This year, as much of the United States has been vaccinated against the coronavirus and other countries have staged their own vaccine deployments, experts have estimated that international travel will rebound by fall, if enough people were vaccinated. But with overdue vaccinations and cases rising again around the world thanks to the highly contagious Delta variant, what does this mean for fall travel?
While breakthrough cases among vaccinated people were still expected and mostly show mild symptoms, the Delta variant, now widespread in the United States, is changing the course of infections in under-vaccinated areas. And that leads to some return restrictions: After a spike in cases in Las Vegas, for example, city workers are forced to hide inside again, and officials in some places warn against travel. In the region.
“We are now at a pretty big junction with the Delta variant, because what has become evident over the past few weeks is that even people who are vaccinated, at low frequency, are starting to get infected,” says Dr David Freedman. , an infectious emeritus. disease specialist at the University of Alabama at Birmingham whose COVID-19 research has focused on travel. “People don’t want to go away and get sick, especially somewhere where they can’t get good medical care. “
If you’re planning to travel this fall, here’s what to consider to maintain or postpone your plans.
Should I book a fall trip now?
According to experts, it depends on your state of health and the epidemiological situation you are going to. People with underlying illnesses should reconsider traveling abroad even if they are vaccinated, according to the Centers for Disease Control and Prevention (CDC), which now offers country-specific travel advice ranging from an alert from level 4 (very high COVID-19) to level 1 (low COVID-19). In general, unvaccinated people should avoid international travel, according to the CDC, and those who are vaccinated should avoid non-essential travel to Level 4 destinations.
As to how travel will be affected over the next few months, the trajectory of COVID-19 cases in the United States remains uncertain, Freedman says, mainly because this trend will depend heavily on the number of people who decide to get vaccinated. According to the CDC, which collects national data sets predicting the future spread of the disease in the United States, “Newly reported COVID-19 cases will remain stable or have an uncertain trend, with 92,000 to 803,000 new cases likely reported. during the week ending in August. 14, 2021 ”, with the vast majority of these cases occurring among unvaccinated people. (About 332,000 cases were reported in the past week, for comparison.) It should be noted, however, that COVID-19 cases have historically increased in the fall, when colder weather pushes people back to inside.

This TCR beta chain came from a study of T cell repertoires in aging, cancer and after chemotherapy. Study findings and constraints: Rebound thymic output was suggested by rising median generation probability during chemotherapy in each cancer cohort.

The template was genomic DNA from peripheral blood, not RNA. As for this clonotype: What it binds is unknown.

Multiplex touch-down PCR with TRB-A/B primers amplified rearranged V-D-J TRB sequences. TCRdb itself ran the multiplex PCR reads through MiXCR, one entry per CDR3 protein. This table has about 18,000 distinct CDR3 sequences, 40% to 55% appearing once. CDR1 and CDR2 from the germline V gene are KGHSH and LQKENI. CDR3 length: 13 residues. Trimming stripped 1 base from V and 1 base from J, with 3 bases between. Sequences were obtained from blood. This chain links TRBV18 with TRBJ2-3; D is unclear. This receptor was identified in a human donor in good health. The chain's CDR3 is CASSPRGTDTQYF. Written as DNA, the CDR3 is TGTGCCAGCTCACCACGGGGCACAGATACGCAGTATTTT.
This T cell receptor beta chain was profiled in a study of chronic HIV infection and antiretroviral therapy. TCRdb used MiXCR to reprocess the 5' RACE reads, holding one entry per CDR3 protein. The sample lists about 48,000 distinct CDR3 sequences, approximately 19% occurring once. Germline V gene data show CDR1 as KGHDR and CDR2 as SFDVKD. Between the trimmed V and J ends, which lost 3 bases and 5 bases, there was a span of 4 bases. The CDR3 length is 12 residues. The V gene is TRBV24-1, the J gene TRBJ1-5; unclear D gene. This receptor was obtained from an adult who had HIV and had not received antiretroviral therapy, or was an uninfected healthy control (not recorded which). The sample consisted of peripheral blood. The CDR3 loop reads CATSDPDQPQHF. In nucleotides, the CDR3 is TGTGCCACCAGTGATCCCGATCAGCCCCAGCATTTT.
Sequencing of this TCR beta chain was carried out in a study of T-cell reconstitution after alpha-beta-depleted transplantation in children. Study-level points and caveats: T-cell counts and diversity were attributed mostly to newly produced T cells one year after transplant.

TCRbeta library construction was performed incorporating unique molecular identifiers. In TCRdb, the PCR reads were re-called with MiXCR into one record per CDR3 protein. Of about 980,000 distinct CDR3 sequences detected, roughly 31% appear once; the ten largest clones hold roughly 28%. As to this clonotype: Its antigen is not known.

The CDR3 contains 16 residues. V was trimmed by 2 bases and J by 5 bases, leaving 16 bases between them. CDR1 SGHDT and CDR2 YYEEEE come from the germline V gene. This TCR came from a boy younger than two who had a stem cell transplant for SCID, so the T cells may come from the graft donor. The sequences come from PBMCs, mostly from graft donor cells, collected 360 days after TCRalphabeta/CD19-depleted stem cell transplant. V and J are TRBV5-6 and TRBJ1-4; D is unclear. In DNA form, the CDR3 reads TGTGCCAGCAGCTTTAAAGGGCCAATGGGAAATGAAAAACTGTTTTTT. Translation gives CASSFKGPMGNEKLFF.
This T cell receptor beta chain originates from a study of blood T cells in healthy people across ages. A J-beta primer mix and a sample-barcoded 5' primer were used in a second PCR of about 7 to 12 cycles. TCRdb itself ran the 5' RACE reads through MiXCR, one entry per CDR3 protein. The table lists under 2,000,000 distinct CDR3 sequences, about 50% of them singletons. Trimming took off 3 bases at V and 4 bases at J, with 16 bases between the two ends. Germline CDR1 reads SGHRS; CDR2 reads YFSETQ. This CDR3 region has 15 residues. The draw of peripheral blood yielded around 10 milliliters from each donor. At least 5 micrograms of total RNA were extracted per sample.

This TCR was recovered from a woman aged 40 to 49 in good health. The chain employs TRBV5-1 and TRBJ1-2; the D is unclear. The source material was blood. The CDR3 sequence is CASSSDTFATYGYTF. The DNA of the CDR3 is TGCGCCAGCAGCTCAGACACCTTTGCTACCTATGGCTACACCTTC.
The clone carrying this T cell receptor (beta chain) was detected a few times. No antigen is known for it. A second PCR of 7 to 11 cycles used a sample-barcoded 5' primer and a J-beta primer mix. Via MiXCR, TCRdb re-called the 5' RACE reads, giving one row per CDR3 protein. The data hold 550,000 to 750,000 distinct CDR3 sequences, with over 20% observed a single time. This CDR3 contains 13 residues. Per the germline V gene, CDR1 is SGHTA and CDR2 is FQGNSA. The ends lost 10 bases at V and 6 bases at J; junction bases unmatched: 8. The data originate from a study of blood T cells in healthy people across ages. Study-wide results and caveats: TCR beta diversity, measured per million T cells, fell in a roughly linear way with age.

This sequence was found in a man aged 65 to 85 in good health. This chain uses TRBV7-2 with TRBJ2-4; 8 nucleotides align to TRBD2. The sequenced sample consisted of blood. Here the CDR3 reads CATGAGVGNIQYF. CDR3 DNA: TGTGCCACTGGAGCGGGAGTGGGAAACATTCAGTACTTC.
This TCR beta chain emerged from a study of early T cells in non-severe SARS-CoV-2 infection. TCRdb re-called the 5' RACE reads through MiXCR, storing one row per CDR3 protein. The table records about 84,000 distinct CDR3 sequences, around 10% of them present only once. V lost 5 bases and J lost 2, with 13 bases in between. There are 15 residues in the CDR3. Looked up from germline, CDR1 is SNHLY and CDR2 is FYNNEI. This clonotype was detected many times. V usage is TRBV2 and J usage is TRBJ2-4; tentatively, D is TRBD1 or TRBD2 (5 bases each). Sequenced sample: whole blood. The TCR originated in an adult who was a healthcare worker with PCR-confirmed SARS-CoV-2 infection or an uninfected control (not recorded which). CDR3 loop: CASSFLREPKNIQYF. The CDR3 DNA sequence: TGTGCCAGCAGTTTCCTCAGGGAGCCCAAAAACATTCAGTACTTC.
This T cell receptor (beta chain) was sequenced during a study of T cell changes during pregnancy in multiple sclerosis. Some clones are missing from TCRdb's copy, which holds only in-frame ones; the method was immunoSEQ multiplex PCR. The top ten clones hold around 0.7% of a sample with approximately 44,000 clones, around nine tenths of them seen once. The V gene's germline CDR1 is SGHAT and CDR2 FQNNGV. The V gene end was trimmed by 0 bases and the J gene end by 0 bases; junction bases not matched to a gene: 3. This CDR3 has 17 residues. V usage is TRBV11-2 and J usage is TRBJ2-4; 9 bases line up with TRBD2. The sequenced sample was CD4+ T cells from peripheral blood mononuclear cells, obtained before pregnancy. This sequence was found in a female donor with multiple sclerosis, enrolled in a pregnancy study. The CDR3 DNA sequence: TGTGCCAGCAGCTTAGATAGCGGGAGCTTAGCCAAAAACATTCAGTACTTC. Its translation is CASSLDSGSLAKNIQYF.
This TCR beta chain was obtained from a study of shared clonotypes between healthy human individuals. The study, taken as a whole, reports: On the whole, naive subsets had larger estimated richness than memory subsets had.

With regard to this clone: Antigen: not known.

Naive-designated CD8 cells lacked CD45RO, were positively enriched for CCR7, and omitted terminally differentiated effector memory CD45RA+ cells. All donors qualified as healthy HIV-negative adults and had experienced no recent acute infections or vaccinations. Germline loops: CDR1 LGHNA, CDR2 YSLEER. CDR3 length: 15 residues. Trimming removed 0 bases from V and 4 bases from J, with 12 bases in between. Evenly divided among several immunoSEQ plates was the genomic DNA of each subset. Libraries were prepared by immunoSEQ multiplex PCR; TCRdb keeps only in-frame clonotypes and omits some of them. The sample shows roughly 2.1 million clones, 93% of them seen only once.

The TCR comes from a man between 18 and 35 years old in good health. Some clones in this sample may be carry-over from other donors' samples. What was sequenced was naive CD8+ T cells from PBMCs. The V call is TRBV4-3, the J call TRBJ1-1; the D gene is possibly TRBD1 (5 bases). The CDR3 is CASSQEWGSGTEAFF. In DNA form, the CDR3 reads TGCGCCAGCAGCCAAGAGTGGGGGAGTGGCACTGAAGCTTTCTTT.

For this reason, traveling could be risky for people who are immunocompromised, even if they are vaccinated. “People have to be honest with themselves, and if they have any underlying health issues, it’s really the people who shouldn’t be traveling,” Freedman said. The bottom line, he notes, is that people who are vaccinated are much less likely to get seriously ill.
Will the destinations remain open?
Some destinations that have recently opened to summer tourists are already reimposing restrictions due to the Delta variant. While many countries in Europe are re-allowing Americans, some have recently reinstated curfews and indoor dining restrictions to slow the spread of the virus. Greece, for example, has banned music in bars and imposed curfews in nightlife spots like Mykonos. France, which only allows visitors who have been vaccinated, will also start requiring proof of vaccination to dine indoors. In the Caribbean, Turks and Caicos reduced the time allowed for visitors to acquire a negative coronavirus test, shortening the window from five days before arrival to three. Travel to Europe could also be interrupted at any time thanks to the conditions built into the reopening of European Union tourism: Member states can suspend travel at any time via an “emergency brake” established by the leaders of the European Union. ‘EU. The region’s tourism plan is based on a digital health pass made available to Americans.